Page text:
Fourthly, AKD is attempting to talk down from a lofty height to a party which has achieved much more than his. Rohana Wijeweera had the ambition—as announced in his two master classes which he took around the country, about the fate of the LSSP and the SLFP- to become the main left party (which it is) and then the main opposition party. Having existed for 55 years it has failed to achieve the latter status.

By stark contrast, Sajith Premadasa’s SJB did so shortly after its formation. In the first general election it faced it obtained more seats and a higher percentage of votes than SWRD Bandaranaike’s SLFP obtained at its first general election in 1952.

It achieved the status of the biggest Opposition party in a few months; a status the JVP long aspired to. This was Sajith Premadasa’s achievement, coming on the heels of his ability to score 42% of the vote against Gotabaya Rajapaksa at the 2019 Presidential election. It is amusing when he and his party are given lectures on political unwisdom from someone who reduced his party from 40 seats to three.

While Sajith has been able to secure the leadership of the Opposition by making his party the largest in the Opposition space, the zenith of AKD’s achievement has been to knock Ranil Wickremesinghe’s dead UNP into fourth place and gain the third spot (and three percent of the vote).

Fifthly, a glance around the world will show that however dramatic the protests and upheavals, the endgame is either electoral-democratic or a military coup perhaps in electoral form.

The Arab Spring and its Egyptian outcome provide one example of the latter. Latin America provides the better example, of the former.

It would take the wildest leap of the imagination and the widest deviation from reason, to assume that a candidate who obtained 42% on the deep downswing, and a party that is the main opposition formation, can be outpolled by anyone from a party that cannot get into double digits.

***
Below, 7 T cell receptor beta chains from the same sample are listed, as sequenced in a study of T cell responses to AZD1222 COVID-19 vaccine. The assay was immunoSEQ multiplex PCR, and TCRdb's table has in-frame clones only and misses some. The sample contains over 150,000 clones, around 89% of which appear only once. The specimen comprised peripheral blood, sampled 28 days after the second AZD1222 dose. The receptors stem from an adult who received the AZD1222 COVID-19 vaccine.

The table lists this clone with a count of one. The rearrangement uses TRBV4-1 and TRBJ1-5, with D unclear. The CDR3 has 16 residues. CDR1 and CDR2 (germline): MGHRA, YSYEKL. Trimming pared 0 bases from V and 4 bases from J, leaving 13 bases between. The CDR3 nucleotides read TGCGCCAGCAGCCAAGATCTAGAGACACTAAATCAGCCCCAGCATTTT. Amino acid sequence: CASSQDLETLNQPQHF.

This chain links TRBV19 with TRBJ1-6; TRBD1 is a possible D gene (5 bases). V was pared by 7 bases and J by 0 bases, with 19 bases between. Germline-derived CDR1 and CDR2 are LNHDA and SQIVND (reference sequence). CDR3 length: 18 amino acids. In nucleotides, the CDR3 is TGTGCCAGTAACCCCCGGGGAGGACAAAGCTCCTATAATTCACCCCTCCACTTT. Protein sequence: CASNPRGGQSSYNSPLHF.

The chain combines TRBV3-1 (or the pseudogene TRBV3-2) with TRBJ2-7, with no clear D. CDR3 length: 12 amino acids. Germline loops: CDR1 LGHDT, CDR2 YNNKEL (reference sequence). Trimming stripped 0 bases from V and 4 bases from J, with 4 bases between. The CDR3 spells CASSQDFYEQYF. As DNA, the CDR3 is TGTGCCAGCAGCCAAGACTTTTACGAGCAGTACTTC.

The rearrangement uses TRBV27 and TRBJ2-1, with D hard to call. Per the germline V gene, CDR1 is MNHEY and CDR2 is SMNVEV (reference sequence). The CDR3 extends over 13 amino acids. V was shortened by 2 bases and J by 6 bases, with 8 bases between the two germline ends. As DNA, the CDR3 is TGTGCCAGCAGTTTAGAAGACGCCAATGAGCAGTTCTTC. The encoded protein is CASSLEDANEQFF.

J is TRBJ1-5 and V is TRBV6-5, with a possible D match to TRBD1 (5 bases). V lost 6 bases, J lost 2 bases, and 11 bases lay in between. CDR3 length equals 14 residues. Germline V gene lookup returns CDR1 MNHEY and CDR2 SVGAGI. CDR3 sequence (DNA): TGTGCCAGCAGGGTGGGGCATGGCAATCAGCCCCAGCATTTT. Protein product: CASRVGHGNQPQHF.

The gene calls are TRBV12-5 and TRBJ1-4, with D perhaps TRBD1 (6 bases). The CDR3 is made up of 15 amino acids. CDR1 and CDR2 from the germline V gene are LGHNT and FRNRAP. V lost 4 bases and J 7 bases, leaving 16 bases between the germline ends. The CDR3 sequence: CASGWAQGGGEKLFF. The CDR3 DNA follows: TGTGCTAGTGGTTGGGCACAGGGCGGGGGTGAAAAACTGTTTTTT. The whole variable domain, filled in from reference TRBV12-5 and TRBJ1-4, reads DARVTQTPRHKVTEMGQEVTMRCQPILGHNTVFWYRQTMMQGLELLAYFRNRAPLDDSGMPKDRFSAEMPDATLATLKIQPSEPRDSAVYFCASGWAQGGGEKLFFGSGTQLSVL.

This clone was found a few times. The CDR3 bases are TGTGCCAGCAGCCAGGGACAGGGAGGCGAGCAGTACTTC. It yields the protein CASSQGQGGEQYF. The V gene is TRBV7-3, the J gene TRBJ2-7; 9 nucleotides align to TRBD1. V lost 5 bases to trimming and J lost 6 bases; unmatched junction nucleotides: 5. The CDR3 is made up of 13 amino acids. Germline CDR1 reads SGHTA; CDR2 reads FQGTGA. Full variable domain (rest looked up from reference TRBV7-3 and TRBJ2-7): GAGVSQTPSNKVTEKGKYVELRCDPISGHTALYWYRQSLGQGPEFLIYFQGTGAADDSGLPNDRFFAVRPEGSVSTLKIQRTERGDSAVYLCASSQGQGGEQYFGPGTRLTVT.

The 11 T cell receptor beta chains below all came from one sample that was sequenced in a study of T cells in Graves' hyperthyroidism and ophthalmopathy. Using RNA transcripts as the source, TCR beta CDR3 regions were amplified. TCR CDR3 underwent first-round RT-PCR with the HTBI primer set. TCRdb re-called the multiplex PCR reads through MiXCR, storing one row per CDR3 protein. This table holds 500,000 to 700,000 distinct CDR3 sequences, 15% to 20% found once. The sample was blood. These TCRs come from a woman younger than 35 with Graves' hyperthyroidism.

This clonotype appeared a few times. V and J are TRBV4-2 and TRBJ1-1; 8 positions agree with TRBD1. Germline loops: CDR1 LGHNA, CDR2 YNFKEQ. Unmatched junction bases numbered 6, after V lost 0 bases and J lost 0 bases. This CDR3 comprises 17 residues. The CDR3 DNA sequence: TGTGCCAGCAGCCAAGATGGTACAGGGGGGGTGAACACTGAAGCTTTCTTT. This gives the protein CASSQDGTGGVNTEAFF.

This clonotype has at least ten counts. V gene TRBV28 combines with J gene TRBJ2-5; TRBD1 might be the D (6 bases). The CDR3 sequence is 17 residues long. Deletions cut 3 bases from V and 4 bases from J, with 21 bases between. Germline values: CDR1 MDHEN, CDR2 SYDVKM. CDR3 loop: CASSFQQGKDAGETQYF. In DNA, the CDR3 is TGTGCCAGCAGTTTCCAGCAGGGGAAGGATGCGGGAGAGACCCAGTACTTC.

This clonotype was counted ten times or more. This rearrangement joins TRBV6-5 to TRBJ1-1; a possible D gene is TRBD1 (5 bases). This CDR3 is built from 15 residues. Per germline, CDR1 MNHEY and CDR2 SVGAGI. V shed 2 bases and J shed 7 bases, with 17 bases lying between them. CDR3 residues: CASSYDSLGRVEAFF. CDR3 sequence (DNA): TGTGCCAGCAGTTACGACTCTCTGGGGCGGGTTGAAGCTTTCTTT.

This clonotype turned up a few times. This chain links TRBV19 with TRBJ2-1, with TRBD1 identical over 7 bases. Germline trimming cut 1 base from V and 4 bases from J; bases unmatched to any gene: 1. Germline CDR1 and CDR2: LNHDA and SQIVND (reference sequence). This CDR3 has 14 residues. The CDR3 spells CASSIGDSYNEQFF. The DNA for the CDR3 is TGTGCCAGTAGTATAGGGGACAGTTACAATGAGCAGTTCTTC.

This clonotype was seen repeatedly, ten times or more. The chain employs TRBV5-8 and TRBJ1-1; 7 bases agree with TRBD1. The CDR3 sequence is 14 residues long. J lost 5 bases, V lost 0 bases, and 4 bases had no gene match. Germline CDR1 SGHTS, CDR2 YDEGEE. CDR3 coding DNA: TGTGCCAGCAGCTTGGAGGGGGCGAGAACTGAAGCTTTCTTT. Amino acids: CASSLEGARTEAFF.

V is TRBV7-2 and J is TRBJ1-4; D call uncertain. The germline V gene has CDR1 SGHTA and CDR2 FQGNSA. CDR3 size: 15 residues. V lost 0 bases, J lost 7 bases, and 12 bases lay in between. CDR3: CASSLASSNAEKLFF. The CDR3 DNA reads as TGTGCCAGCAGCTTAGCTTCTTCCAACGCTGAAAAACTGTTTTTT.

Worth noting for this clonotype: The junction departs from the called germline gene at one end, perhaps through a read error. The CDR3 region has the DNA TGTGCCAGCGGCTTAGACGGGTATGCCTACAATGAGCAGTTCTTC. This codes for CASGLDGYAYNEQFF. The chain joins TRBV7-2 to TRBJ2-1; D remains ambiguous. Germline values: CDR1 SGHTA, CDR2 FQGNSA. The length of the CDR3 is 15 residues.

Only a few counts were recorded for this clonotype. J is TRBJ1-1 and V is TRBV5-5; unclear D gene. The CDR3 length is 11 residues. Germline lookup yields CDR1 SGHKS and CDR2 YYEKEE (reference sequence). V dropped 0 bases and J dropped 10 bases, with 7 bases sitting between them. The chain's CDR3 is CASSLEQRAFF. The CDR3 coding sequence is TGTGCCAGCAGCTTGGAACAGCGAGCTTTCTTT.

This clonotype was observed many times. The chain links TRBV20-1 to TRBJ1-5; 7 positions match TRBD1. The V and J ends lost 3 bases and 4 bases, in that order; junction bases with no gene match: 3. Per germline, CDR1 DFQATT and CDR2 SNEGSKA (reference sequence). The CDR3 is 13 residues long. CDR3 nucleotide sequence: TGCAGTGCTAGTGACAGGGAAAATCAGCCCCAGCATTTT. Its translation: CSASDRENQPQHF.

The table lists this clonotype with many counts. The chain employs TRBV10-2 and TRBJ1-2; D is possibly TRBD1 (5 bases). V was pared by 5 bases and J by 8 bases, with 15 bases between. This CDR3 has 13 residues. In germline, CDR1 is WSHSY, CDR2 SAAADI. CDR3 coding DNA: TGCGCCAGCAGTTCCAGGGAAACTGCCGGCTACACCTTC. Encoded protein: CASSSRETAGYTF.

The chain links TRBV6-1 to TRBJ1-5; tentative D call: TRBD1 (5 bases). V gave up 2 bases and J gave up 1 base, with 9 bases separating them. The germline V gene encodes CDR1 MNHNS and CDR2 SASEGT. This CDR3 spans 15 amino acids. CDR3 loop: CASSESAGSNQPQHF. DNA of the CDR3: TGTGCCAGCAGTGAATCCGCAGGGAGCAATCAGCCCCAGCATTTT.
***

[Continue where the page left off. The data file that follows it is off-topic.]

A little modesty is in order therefore, from AKD; not an outburst of misplaced arrogance.

I was there, watching and listening, the last time the JVP, on a high, was dismissive of a Premadasa. It was at Nugegoda in June-July 1989. The event was a well-attended JVP rally by the roadside, which went on into night. President Ranasinghe Premadasa had released over a thousand JVP detainees, declared a unilateral ceasefire, invited the JVP to re-enter the democratic electoral process, offered it three portfolios- and the JVP had spurned it all, returning to violence. By mid-year Premadasa invited all parties to attend a Roundtable. Advised by Anton Balasingham and Gopalaswamy Mahendrarajah (‘Mahattaya’), the LTTE agreed and participated for tactical reasons, to gain time and space.

At the Nugegoda rally, the JVP declared it was not the LTTE and would not bend, and announced that it would fight on till victory. That was June or July 1989. In six months, the party that AKD now leads, had learned a lesson about being “politically stupid, moronic”.

He should not repeat the mistake of talking down to another Premadasa; especially not the only son of the Premadasa that AKD’s predecessors thought themselves superior to.

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The so-called “Black July” riots of July 23, 1983, marked the culmination of a slow build- up of inter-communal violence over the years. Starting in 1956, going on to 1958 and growing in intensity by 1978, it saw the climax of this process in 1983.

Apart from the areas which were predominantly inhabited by the Tamil Community, almost the rest of the island was overwhelmed by the conflagration.

Anuradhapura District stood out as the one region that did not succumb to communal violence. Today, the then role of the Security Forces and the Civil Administration in Anuradhapura in successfully handling this crisis appears to have faded into the limbo of forgotten things.